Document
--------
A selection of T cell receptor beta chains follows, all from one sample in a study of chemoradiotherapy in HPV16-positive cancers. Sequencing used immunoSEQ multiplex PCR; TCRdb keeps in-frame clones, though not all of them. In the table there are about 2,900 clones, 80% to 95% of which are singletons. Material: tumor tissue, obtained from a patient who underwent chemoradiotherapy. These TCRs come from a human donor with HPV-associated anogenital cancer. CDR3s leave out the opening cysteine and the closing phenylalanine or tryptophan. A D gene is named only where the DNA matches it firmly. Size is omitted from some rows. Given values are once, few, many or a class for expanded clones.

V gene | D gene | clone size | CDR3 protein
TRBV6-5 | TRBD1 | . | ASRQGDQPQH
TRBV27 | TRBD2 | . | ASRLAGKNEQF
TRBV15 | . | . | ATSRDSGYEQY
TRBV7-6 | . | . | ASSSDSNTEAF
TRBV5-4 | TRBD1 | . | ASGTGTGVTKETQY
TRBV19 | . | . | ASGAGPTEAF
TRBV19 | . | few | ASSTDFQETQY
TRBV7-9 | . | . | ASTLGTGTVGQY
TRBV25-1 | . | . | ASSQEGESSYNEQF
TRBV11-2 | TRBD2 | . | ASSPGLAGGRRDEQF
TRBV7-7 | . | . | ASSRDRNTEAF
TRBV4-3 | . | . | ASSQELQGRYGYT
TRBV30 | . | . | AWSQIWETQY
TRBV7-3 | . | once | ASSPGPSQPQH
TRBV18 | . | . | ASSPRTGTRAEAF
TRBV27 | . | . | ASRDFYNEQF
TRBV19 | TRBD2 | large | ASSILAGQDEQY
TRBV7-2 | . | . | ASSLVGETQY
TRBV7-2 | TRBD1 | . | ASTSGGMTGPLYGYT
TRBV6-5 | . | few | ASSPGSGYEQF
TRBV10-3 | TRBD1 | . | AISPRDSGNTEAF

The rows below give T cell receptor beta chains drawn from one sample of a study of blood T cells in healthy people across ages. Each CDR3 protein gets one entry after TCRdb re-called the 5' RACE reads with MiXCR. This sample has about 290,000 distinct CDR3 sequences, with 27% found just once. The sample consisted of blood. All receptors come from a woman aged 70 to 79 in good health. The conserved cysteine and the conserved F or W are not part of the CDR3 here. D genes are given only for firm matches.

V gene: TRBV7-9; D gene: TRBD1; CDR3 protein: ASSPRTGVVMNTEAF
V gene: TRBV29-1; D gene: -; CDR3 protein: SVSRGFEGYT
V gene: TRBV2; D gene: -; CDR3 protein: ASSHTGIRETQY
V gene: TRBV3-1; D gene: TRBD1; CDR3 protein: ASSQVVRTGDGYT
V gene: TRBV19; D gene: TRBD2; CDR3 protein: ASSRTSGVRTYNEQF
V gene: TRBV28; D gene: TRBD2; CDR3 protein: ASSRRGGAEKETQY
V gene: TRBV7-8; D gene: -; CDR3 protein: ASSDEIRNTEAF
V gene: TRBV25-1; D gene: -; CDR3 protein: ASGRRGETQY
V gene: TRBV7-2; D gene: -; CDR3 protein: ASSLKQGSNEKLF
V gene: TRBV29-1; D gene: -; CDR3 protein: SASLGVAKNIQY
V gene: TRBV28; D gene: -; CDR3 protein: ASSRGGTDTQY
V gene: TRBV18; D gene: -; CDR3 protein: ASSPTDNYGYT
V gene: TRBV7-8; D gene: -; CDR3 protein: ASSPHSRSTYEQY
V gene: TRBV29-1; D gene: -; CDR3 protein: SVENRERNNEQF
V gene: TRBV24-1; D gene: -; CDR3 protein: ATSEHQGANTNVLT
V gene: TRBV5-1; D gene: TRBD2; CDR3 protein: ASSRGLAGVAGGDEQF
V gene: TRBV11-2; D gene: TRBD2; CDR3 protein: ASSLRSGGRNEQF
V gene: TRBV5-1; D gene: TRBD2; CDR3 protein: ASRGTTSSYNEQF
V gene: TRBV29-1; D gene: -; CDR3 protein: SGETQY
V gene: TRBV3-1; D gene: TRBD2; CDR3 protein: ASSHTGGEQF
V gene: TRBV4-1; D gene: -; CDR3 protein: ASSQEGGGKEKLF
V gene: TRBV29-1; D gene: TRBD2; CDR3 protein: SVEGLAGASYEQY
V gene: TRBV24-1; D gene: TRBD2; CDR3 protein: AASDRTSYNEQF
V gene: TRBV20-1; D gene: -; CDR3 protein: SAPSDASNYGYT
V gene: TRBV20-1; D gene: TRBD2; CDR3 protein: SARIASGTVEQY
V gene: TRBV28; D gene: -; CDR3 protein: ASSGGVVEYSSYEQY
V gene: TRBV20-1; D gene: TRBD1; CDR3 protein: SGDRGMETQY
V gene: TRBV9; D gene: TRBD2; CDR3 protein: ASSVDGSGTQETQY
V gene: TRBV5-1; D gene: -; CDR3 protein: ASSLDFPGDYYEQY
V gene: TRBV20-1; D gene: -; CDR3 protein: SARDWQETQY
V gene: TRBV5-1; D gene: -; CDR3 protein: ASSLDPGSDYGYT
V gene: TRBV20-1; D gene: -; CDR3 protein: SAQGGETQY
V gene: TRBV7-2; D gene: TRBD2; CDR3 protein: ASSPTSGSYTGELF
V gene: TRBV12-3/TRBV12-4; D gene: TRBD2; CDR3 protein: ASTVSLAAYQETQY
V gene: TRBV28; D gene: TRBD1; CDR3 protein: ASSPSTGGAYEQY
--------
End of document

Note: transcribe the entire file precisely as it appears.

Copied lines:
A selection of T cell receptor beta chains follows, all from one sample in a study of chemoradiotherapy in HPV16-positive cancers. Sequencing used immunoSEQ multiplex PCR; TCRdb keeps in-frame clones, though not all of them. In the table there are about 2,900 clones, 80% to 95% of which are singletons. Material: tumor tissue, obtained from a patient who underwent chemoradiotherapy. These TCRs come from a human donor with HPV-associated anogenital cancer. CDR3s leave out the opening cysteine and the closing phenylalanine or tryptophan. A D gene is named only where the DNA matches it firmly. Size is omitted from some rows. Given values are once, few, many or a class for expanded clones.

V gene | D gene | clone size | CDR3 protein
TRBV6-5 | TRBD1 | . | ASRQGDQPQH
TRBV27 | TRBD2 | . | ASRLAGKNEQF
TRBV15 | . | . | ATSRDSGYEQY
TRBV7-6 | . | . | ASSSDSNTEAF
TRBV5-4 | TRBD1 | . | ASGTGTGVTKETQY
TRBV19 | . | . | ASGAGPTEAF
TRBV19 | . | few | ASSTDFQETQY
TRBV7-9 | . | . | ASTLGTGTVGQY
TRBV25-1 | . | . | ASSQEGESSYNEQF
TRBV11-2 | TRBD2 | . | ASSPGLAGGRRDEQF
TRBV7-7 | . | . | ASSRDRNTEAF
TRBV4-3 | . | . | ASSQELQGRYGYT
TRBV30 | . | . | AWSQIWETQY
TRBV7-3 | . | once | ASSPGPSQPQH
TRBV18 | . | . | ASSPRTGTRAEAF
TRBV27 | . | . | ASRDFYNEQF
TRBV19 | TRBD2 | large | ASSILAGQDEQY
TRBV7-2 | . | . | ASSLVGETQY
TRBV7-2 | TRBD1 | . | ASTSGGMTGPLYGYT
TRBV6-5 | . | few | ASSPGSGYEQF
TRBV10-3 | TRBD1 | . | AISPRDSGNTEAF

The rows below give T cell receptor beta chains drawn from one sample of a study of blood T cells in healthy people across ages. Each CDR3 protein gets one entry after TCRdb re-called the 5' RACE reads with MiXCR. This sample has about 290,000 distinct CDR3 sequences, with 27% found just once. The sample consisted of blood. All receptors come from a woman aged 70 to 79 in good health. The conserved cysteine and the conserved F or W are not part of the CDR3 here. D genes are given only for firm matches.

V gene: TRBV7-9; D gene: TRBD1; CDR3 protein: ASSPRTGVVMNTEAF
V gene: TRBV29-1; D gene: -; CDR3 protein: SVSRGFEGYT
V gene: TRBV2; D gene: -; CDR3 protein: ASSHTGIRETQY
V gene: TRBV3-1; D gene: TRBD1; CDR3 protein: ASSQVVRTGDGYT
V gene: TRBV19; D gene: TRBD2; CDR3 protein: ASSRTSGVRTYNEQF
V gene: TRBV28; D gene: TRBD2; CDR3 protein: ASSRRGGAEKETQY
V gene: TRBV7-8; D gene: -; CDR3 protein: ASSDEIRNTEAF
V gene: TRBV25-1; D gene: -; CDR3 protein: ASGRRGETQY
V gene: TRBV7-2; D gene: -; CDR3 protein: ASSLKQGSNEKLF
V gene: TRBV29-1; D gene: -; CDR3 protein: SASLGVAKNIQY
V gene: TRBV28; D gene: -; CDR3 protein: ASSRGGTDTQY
V gene: TRBV18; D gene: -; CDR3 protein: ASSPTDNYGYT
V gene: TRBV7-8; D gene: -; CDR3 protein: ASSPHSRSTYEQY
V gene: TRBV29-1; D gene: -; CDR3 protein: SVENRERNNEQF
V gene: TRBV24-1; D gene: -; CDR3 protein: ATSEHQGANTNVLT
V gene: TRBV5-1; D gene: TRBD2; CDR3 protein: ASSRGLAGVAGGDEQF
V gene: TRBV11-2; D gene: TRBD2; CDR3 protein: ASSLRSGGRNEQF
V gene: TRBV5-1; D gene: TRBD2; CDR3 protein: ASRGTTSSYNEQF
V gene: TRBV29-1; D gene: -; CDR3 protein: SGETQY
V gene: TRBV3-1; D gene: TRBD2; CDR3 protein: ASSHTGGEQF
V gene: TRBV4-1; D gene: -; CDR3 protein: ASSQEGGGKEKLF
V gene: TRBV29-1; D gene: TRBD2; CDR3 protein: SVEGLAGASYEQY
V gene: TRBV24-1; D gene: TRBD2; CDR3 protein: AASDRTSYNEQF
V gene: TRBV20-1; D gene: -; CDR3 protein: SAPSDASNYGYT
V gene: TRBV20-1; D gene: TRBD2; CDR3 protein: SARIASGTVEQY
V gene: TRBV28; D gene: -; CDR3 protein: ASSGGVVEYSSYEQY
V gene: TRBV20-1; D gene: TRBD1; CDR3 protein: SGDRGMETQY
V gene: TRBV9; D gene: TRBD2; CDR3 protein: ASSVDGSGTQETQY
V gene: TRBV5-1; D gene: -; CDR3 protein: ASSLDFPGDYYEQY
V gene: TRBV20-1; D gene: -; CDR3 protein: SARDWQETQY
V gene: TRBV5-1; D gene: -; CDR3 protein: ASSLDPGSDYGYT
V gene: TRBV20-1; D gene: -; CDR3 protein: SAQGGETQY
V gene: TRBV7-2; D gene: TRBD2; CDR3 protein: ASSPTSGSYTGELF
V gene: TRBV12-3/TRBV12-4; D gene: TRBD2; CDR3 protein: ASTVSLAAYQETQY
V gene: TRBV28; D gene: TRBD1; CDR3 protein: ASSPSTGGAYEQY